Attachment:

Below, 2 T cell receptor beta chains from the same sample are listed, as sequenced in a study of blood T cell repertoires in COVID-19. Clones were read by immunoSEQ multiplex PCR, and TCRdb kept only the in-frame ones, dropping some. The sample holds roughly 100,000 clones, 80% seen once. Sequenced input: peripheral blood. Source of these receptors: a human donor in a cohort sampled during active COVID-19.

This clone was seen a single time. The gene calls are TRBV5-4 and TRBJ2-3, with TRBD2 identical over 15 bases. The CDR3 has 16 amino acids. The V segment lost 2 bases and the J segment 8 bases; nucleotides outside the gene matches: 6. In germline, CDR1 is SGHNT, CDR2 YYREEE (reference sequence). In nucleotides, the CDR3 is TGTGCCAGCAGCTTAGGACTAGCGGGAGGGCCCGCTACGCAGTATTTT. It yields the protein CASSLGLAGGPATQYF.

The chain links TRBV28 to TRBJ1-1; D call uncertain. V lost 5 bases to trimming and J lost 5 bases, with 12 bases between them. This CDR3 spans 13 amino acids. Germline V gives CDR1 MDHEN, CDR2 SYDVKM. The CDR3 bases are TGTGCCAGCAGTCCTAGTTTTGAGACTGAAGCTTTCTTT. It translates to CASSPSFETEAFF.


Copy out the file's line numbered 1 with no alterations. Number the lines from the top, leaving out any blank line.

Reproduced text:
Below, 2 T cell receptor beta chains from the same sample are listed, as sequenced in a study of blood T cell repertoires in COVID-19. Clones were read by immunoSEQ multiplex PCR, and TCRdb kept only the in-frame ones, dropping some. The sample holds roughly 100,000 clones, 80% seen once. Sequenced input: peripheral blood. Source of these receptors: a human donor in a cohort sampled during active COVID-19.